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White Walls, now what?


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#1 Camera

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Posted 05 February 2008 - 10:42 AM

You're given a great location, except for it has white walls. How do you deal with lighting it?
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#2 Brian Dzyak

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Posted 05 February 2008 - 11:04 AM

You're given a great location, except for it has white walls. How do you deal with lighting it?


You've just described the life of a freelance Videographer. :lol:

But it depends on what it is supposed to look like and what you're shooting. If it's a talking head interview, you'll only be seeing a small portion of the wall behind the head, so it's possible to flag off much of the key light and effectively darken the wall because of the contrast ratio between the exposure on the face and the exposure on the wall (it helps to pull the subject as far away from the background too).

If you have to shoot the entire room (as in a narrative or walk & talk), then you're kind of stuck with white walls I guess.

It really depends on what you want it to look like then go from there.
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#3 JD Hartman

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Posted 05 February 2008 - 11:53 AM

You could hit the wall with a breakup pattern, foliage, blinds, etc., you could hit it with some colored light, you could move a piece of artwork into the background. This is the time to work with the set decorator/art department if there is one.
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#4 Jonathan Bowerbank

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Posted 05 February 2008 - 01:08 PM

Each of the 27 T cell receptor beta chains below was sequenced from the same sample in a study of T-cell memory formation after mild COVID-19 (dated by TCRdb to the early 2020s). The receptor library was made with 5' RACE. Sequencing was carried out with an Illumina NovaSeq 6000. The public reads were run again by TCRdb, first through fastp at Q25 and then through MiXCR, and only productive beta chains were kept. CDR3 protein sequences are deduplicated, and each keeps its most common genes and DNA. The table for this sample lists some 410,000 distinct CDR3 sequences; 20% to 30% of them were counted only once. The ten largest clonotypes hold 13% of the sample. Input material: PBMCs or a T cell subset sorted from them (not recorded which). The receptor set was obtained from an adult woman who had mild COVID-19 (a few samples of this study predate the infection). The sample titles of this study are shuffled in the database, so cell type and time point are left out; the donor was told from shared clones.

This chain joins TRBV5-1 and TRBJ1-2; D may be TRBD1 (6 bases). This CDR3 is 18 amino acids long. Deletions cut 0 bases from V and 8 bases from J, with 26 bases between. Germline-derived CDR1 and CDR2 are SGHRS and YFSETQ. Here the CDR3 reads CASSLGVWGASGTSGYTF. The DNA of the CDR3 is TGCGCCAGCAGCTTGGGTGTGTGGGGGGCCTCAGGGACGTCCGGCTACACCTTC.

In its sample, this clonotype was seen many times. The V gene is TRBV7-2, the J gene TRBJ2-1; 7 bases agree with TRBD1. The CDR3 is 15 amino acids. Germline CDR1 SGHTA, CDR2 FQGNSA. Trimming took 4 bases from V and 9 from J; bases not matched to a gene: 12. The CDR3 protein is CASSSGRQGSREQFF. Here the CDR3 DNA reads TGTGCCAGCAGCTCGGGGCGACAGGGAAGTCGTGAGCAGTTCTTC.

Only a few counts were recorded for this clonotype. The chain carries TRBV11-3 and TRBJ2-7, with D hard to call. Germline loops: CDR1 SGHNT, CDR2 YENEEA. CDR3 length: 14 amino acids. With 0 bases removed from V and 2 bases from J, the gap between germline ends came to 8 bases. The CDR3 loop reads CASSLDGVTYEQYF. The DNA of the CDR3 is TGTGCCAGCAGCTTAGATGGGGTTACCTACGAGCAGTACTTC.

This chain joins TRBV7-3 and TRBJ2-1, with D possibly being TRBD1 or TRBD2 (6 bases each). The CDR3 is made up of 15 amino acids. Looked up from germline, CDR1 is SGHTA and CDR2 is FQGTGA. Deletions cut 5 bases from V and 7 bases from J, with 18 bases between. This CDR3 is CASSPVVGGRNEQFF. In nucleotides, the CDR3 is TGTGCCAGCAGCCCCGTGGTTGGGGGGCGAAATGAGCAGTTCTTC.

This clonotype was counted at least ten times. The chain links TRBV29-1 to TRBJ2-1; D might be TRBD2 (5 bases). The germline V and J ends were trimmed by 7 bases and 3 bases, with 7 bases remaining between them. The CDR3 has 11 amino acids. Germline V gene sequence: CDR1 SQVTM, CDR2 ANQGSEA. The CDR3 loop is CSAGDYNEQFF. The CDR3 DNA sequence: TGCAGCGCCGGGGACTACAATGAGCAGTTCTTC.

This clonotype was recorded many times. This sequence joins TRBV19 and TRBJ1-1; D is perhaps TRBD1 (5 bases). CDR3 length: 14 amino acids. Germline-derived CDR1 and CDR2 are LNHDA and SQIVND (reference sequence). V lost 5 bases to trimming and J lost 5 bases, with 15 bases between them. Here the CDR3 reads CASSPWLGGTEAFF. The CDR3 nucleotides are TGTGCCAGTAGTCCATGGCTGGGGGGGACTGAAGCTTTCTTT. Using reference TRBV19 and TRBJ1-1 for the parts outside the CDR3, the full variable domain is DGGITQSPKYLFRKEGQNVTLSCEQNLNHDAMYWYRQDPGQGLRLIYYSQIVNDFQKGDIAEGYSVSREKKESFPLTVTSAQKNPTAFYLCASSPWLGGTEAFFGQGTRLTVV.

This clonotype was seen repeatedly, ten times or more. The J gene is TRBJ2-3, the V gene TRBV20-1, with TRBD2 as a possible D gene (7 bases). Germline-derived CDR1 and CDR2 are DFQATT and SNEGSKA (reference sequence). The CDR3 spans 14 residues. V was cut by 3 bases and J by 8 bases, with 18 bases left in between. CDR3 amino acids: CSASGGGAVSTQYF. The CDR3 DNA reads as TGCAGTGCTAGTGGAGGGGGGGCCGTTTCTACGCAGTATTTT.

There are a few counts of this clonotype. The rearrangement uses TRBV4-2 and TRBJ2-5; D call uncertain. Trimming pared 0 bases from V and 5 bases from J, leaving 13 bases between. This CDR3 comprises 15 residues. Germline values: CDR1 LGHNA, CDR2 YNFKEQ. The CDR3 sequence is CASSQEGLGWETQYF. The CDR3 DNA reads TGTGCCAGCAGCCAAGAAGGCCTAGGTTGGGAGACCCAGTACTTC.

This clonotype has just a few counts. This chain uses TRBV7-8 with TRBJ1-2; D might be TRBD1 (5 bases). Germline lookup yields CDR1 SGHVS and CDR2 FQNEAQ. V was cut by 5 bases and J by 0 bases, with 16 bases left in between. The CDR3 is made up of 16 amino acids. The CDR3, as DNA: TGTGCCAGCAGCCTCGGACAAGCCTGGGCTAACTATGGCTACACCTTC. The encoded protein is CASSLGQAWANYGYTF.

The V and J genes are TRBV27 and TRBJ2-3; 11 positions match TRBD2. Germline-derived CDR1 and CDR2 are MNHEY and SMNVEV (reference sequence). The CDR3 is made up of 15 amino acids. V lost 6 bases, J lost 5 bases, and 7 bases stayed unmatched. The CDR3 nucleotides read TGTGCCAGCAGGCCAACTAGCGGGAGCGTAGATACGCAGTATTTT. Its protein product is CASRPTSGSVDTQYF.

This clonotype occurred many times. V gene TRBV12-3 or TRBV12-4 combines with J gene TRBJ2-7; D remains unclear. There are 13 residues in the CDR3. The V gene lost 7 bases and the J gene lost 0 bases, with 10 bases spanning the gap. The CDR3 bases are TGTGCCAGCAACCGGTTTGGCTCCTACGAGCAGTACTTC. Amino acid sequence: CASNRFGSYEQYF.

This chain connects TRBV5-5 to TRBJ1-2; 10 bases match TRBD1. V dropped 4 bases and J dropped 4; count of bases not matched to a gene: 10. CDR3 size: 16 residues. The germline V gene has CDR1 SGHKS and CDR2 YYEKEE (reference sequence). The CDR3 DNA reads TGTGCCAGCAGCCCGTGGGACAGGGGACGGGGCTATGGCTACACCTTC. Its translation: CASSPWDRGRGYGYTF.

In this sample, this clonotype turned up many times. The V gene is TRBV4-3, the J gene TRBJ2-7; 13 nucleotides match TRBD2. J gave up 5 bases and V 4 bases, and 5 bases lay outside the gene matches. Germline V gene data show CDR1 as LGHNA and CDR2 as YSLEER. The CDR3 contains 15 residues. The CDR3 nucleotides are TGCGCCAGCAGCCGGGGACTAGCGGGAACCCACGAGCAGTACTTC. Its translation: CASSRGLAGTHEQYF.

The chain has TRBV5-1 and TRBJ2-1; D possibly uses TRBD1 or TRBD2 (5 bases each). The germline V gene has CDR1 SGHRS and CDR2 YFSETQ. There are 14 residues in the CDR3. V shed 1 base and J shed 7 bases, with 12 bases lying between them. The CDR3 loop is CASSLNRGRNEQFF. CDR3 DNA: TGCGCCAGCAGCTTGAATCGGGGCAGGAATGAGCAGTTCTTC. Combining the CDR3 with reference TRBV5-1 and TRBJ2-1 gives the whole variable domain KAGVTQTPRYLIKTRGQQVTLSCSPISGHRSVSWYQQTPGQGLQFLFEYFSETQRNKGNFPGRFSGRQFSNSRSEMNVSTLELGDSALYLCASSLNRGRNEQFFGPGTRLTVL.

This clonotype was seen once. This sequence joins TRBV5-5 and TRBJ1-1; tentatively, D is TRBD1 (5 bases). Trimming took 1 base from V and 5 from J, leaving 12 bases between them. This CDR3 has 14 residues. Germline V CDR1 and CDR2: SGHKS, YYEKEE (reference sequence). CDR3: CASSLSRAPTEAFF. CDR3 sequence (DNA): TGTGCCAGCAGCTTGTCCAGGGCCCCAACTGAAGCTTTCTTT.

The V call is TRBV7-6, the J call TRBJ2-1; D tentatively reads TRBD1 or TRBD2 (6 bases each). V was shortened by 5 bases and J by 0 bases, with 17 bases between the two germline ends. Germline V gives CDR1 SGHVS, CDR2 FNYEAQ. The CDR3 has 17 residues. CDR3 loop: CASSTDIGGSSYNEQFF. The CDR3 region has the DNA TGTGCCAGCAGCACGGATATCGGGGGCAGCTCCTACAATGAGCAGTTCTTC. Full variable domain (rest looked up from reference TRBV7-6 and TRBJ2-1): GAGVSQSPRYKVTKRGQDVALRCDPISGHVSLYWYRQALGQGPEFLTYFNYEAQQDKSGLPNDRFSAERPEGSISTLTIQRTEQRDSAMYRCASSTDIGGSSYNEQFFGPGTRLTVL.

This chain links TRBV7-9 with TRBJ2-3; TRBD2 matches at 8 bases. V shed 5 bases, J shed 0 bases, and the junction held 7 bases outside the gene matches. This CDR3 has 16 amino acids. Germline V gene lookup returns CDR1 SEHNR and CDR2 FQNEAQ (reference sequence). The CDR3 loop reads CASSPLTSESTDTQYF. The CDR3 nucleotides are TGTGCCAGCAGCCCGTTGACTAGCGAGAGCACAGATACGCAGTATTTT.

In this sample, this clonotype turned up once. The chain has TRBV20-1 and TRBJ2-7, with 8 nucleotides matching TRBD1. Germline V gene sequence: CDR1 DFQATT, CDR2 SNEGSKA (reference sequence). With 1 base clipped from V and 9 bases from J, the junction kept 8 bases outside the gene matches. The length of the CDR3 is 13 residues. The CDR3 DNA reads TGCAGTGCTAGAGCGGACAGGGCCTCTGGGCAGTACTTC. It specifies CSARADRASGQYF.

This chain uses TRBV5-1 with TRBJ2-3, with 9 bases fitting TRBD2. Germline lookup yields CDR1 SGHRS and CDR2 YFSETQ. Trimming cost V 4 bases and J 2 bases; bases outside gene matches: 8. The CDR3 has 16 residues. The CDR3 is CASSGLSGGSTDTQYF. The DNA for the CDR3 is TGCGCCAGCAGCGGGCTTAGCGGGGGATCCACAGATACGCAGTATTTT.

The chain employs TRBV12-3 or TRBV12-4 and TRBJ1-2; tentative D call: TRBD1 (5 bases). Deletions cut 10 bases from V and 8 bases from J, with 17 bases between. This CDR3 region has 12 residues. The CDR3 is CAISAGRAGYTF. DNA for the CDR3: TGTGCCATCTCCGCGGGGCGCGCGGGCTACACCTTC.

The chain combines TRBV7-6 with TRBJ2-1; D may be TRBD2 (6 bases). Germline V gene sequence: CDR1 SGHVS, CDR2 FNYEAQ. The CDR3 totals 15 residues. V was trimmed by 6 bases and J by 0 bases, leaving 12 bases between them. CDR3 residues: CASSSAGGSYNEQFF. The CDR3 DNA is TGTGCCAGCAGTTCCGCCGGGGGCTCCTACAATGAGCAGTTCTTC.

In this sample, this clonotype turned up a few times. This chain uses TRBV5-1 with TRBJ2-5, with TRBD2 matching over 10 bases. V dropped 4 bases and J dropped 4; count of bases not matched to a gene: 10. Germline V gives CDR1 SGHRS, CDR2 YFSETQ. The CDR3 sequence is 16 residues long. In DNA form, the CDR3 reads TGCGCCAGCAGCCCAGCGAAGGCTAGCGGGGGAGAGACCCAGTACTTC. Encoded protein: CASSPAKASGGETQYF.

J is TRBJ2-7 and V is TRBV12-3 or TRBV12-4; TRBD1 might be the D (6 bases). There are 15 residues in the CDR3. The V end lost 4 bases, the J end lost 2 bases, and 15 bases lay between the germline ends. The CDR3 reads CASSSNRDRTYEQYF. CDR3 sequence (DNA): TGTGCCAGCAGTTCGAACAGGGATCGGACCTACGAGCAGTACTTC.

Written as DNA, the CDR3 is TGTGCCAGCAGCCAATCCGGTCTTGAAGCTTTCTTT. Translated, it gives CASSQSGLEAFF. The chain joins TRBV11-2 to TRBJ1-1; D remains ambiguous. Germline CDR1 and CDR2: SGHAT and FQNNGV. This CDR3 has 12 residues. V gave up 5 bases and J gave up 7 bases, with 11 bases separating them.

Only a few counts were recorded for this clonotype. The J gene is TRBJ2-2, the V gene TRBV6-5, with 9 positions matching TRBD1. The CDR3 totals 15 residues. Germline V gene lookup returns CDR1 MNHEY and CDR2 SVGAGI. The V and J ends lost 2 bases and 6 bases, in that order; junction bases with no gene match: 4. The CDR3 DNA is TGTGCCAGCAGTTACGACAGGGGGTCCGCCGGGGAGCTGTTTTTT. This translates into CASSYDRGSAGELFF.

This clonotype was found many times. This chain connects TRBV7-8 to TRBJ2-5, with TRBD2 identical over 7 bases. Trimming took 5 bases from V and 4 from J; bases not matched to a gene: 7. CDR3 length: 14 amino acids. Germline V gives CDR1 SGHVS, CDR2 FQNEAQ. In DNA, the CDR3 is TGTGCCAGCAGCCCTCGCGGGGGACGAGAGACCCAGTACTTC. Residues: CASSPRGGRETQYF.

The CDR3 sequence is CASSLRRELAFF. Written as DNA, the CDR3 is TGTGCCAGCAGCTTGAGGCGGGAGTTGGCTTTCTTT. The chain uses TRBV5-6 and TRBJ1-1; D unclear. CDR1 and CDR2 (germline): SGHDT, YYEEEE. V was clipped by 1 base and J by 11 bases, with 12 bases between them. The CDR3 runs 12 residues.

You're given a great location, except for it has white walls. How do you deal with lighting it?


You get the art dept. to paint it a darker shade. If that's not possible, it's skirts, flags and scrims with a bit more side lighting to keep the levels of the wall below your actor's EV.
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#5 Michael Collier

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Posted 05 February 2008 - 02:37 PM

I had that problem on a shoot last weekend. I lit the majority of the set with soft fill at -2stops and then lit the actors with their own keys, being careful to keep the keys off the walls. We did have to use a 2stop 1/2 scrim on one key to keep the walls from being too bright. when the walls are not lit to key it works best, the question is given the frame your going for, how do you prevent key light from hitting the wall, and flagging and careful lighting is the only solution.
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#6 Marc Levy

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Posted 05 February 2008 - 05:51 PM

The more I shoot, the more I learn that the color/tonal qualities of a space is one of the biggest factors in the outcome of the image. Yeah, lighting is huge, but it's really hard to light a space that looks bad from the get go. Unfortunately, location choice seems to be one of the most-neglected parts of the pre-production process. Now, I make sure to impress upon directors the importance of wall color.
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